SANTA FE – The contractors in charge of Los Alamos National Laboratory and Sandia National Laboratory for the 2018 fiscal year were awarded almost all available annual fees from the federal government after evaluations for their work.
But there wasn’t much risk involved at either lab. Under terms of Department of Energy evaluation plans for both Sandia and LANL, the fees were mostly “fixed” and only relatively small amounts were based on leadership performance.
Los Alamos National Security LLC (LANS), a private consortium which lost the LANL contract after series of high-profile safety problems, was awarded a total of $47.9 million — $41.3 million in fixed fees and $6.6 million of a possible $8.8 million for leadership. Overall, LANS got a middling ranking of “good.”
Sandia contractor National Technology and Engineering Solutions of Sandia, LLC (NTESS) received $41.7 million out of possible $42.4 million. The contractor “achieved positive results in all seven performance elements” and earned an overall “excellent” rating, the Sandia evaluation says.
The Los Alamos lab used to operate under a much different fee structure, where most of the fee was based on performance. In 2014, for instance, LANS was awarded just $6.25 million out of a possible $63 million after a drum of radioactive waste improperly packed at Los Alamos breached during storage at the Waste Isolation Pilot Plant in Carlsbad, causing a long shutdown there.
The fee plan has changed for the past two years, as LANS’s tenure at Los Alamos was winding down. The total amount was lowered, but most of the fee became fixed. For fiscal 2017, though, LANS still took a fairly big hit, because of $3.1 million deduction for improperly sending three shipments of plutonium cross-country using a commercial air cargo service.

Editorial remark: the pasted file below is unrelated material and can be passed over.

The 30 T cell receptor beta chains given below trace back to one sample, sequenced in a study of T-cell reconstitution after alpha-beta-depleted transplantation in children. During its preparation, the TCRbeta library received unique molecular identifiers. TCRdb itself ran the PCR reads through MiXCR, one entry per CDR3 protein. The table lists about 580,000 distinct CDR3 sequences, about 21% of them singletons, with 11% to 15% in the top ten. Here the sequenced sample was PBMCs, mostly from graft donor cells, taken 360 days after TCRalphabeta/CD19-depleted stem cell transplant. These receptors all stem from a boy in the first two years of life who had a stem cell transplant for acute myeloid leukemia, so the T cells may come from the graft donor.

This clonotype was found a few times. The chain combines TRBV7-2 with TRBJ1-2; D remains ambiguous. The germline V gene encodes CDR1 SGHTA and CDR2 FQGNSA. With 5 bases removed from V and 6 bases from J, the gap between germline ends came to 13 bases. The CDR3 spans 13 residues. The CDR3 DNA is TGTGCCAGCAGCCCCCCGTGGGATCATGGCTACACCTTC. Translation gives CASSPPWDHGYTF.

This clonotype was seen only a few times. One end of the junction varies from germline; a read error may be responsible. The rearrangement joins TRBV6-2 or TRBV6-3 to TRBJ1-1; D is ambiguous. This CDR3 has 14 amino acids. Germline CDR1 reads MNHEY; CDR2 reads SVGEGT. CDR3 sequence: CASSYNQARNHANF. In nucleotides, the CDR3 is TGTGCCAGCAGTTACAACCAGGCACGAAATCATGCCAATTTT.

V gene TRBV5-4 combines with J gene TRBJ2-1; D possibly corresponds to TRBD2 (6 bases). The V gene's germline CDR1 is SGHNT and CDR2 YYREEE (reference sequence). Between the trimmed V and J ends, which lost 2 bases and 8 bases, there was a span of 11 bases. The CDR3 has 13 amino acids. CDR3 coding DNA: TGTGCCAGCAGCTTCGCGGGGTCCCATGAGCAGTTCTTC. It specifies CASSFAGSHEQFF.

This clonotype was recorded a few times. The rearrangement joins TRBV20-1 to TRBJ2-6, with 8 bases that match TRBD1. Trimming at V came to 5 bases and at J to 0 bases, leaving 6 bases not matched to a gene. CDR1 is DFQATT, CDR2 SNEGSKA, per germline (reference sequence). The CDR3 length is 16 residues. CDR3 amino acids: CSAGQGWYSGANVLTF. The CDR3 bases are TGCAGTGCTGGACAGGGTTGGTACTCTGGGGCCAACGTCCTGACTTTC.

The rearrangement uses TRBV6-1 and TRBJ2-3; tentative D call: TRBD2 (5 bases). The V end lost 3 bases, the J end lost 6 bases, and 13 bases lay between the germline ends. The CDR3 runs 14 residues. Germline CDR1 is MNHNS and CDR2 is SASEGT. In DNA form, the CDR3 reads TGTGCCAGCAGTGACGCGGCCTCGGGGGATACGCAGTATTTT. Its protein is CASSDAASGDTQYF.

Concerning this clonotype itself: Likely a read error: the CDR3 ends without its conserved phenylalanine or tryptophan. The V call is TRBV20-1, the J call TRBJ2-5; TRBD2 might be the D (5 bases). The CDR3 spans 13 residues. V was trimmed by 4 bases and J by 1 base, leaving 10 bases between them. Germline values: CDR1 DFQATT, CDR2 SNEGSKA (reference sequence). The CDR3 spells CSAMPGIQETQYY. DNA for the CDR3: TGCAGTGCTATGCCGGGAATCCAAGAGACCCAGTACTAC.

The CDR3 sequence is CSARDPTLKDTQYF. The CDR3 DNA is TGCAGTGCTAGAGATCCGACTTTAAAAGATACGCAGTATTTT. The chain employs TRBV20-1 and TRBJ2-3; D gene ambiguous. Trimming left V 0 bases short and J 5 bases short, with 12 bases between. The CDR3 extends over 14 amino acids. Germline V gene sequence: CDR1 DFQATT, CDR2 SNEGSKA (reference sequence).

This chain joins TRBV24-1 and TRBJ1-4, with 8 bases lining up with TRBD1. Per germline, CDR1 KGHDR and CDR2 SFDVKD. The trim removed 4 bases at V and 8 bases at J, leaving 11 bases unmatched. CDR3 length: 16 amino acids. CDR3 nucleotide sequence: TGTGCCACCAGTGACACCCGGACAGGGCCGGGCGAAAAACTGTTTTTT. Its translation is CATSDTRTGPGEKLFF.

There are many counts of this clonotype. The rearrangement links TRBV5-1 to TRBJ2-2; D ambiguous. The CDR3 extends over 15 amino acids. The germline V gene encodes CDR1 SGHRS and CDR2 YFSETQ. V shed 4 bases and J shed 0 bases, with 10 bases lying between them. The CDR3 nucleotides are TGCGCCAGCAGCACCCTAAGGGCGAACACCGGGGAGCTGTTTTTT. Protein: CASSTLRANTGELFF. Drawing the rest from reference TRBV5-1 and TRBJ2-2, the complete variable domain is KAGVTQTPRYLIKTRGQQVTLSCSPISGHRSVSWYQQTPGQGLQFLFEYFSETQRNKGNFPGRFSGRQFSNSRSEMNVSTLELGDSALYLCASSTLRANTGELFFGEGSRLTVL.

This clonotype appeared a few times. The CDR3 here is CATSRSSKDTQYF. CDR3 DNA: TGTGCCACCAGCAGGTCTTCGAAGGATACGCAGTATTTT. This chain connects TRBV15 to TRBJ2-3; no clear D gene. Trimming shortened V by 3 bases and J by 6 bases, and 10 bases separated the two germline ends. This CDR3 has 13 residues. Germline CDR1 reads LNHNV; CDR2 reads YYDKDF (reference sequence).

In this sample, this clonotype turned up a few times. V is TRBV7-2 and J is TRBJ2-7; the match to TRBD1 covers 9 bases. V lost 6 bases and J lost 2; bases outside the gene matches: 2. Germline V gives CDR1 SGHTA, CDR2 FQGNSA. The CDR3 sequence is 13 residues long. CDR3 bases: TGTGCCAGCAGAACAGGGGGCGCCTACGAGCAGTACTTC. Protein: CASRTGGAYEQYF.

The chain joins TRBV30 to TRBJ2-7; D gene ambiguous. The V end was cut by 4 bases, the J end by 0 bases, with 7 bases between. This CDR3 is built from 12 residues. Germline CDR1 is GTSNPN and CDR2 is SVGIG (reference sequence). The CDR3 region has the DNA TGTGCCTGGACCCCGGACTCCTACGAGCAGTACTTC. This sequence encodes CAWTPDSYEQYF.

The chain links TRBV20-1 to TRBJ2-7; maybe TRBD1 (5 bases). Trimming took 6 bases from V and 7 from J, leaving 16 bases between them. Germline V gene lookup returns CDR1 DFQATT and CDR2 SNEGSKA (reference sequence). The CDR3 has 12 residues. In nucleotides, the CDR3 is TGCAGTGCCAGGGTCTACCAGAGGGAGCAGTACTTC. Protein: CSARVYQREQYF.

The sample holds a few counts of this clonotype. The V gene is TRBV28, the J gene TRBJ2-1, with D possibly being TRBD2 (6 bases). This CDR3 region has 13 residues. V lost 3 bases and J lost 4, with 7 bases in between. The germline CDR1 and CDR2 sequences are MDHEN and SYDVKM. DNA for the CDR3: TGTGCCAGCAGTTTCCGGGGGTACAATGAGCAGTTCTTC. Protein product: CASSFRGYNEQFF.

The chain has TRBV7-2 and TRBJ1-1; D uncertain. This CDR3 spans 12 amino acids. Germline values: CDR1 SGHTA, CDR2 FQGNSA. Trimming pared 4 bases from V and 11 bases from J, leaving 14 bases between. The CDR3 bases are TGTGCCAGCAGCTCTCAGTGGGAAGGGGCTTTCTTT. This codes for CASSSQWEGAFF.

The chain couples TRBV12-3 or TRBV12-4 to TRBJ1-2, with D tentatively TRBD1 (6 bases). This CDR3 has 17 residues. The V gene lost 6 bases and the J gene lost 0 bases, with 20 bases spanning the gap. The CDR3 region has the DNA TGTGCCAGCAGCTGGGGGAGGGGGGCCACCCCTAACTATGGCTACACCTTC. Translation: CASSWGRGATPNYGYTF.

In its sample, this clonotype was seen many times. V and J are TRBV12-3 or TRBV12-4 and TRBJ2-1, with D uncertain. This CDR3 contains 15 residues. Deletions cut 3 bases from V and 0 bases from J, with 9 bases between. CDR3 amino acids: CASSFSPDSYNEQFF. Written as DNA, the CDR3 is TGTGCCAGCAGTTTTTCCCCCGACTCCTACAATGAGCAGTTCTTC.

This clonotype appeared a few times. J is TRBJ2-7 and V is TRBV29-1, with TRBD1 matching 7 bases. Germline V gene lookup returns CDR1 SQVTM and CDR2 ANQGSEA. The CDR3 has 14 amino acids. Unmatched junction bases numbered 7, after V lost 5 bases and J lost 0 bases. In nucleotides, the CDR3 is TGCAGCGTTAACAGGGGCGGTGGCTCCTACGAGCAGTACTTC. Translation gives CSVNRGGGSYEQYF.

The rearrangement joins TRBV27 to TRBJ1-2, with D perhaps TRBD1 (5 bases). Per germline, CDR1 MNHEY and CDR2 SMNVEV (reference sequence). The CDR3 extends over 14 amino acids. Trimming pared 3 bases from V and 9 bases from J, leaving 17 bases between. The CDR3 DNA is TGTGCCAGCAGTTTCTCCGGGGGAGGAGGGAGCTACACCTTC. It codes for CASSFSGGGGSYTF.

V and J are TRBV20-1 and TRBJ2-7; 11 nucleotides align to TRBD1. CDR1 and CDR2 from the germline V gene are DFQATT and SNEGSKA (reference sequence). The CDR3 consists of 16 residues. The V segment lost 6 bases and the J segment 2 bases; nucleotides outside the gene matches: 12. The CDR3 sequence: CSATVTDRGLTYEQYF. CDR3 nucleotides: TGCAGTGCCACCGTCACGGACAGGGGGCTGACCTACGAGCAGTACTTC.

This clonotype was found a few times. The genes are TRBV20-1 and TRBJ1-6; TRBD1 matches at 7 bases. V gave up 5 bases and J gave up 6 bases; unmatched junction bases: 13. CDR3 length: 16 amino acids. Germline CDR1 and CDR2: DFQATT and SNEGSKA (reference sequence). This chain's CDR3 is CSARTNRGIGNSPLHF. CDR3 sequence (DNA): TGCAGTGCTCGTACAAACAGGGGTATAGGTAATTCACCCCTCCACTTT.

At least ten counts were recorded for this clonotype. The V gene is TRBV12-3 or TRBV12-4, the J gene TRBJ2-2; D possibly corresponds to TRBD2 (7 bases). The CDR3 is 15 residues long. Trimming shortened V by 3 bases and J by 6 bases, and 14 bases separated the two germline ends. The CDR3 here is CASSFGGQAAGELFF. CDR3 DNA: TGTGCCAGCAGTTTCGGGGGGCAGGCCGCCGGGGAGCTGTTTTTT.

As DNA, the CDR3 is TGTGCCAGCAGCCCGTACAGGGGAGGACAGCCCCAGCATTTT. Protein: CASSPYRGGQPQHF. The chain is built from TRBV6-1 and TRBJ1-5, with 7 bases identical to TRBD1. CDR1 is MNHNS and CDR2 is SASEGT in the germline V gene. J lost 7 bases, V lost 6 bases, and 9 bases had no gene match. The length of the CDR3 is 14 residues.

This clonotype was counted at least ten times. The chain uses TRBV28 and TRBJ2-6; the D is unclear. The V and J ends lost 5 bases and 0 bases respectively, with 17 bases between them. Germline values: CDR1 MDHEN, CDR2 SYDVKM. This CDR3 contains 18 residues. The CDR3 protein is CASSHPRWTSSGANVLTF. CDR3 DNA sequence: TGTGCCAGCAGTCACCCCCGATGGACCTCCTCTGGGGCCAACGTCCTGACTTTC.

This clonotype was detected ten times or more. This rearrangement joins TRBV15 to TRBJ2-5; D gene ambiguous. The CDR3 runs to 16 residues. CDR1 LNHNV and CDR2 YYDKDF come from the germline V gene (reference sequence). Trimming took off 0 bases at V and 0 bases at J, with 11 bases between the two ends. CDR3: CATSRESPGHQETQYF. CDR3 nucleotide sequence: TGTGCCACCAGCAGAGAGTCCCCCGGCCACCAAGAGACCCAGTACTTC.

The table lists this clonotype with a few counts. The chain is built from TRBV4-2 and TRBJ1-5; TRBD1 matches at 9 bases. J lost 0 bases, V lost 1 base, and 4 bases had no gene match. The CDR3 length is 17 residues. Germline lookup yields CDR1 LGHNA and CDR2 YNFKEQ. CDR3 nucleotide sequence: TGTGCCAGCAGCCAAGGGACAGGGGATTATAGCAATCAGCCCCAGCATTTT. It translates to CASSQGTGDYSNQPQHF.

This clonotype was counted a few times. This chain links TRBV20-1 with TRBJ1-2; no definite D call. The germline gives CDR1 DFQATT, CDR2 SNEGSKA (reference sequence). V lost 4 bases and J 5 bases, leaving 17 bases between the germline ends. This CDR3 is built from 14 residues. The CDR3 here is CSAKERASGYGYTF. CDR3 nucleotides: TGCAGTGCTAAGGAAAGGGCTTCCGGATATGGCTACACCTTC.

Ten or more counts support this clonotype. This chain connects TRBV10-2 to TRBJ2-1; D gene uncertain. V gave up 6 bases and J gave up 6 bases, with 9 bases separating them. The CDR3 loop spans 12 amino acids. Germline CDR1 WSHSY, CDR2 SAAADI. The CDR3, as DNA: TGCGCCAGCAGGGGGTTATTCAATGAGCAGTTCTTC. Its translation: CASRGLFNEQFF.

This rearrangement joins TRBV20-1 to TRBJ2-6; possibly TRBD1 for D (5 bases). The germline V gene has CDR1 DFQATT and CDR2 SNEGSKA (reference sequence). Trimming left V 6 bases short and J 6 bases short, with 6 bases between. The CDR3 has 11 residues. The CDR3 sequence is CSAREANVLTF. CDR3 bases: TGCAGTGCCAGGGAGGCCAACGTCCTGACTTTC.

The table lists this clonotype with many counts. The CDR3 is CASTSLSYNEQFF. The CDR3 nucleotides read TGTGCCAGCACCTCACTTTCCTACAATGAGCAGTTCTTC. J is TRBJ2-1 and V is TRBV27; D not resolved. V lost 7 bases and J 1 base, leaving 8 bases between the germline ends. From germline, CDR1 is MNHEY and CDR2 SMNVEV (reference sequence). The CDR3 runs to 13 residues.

A new contractor, Triad National Security, LLC took over at LANL on Nov. 1. Triad consists of the University of California, Texas A&M and Ohio-based science non-profit Battelle Memorial Institute. UC was also part of the more corporate LANS, along with the Bechtel corporation and two other companies.
LANS fiscal 2018 evaluation gave good marks for operations related to weapons, global security and science, technology and engineering. The Los Alamos lab “made significant improvements” in its safety culture, “but challenges in uniform workforce adoption of these practices remain,” the evaluation says, noting a significant increase in events “warranting extensive investigations” by the lab or federal agencies. An explosion occurred during “pressing operations” that was “foreseen but not planned for,” the report states.
At Sandia, NTESS “strategically partnered” with federal agencies “and demonstrated outstanding leadership, achieving many significant accomplishments that significantly outweigh performance issues,” its evaluation says.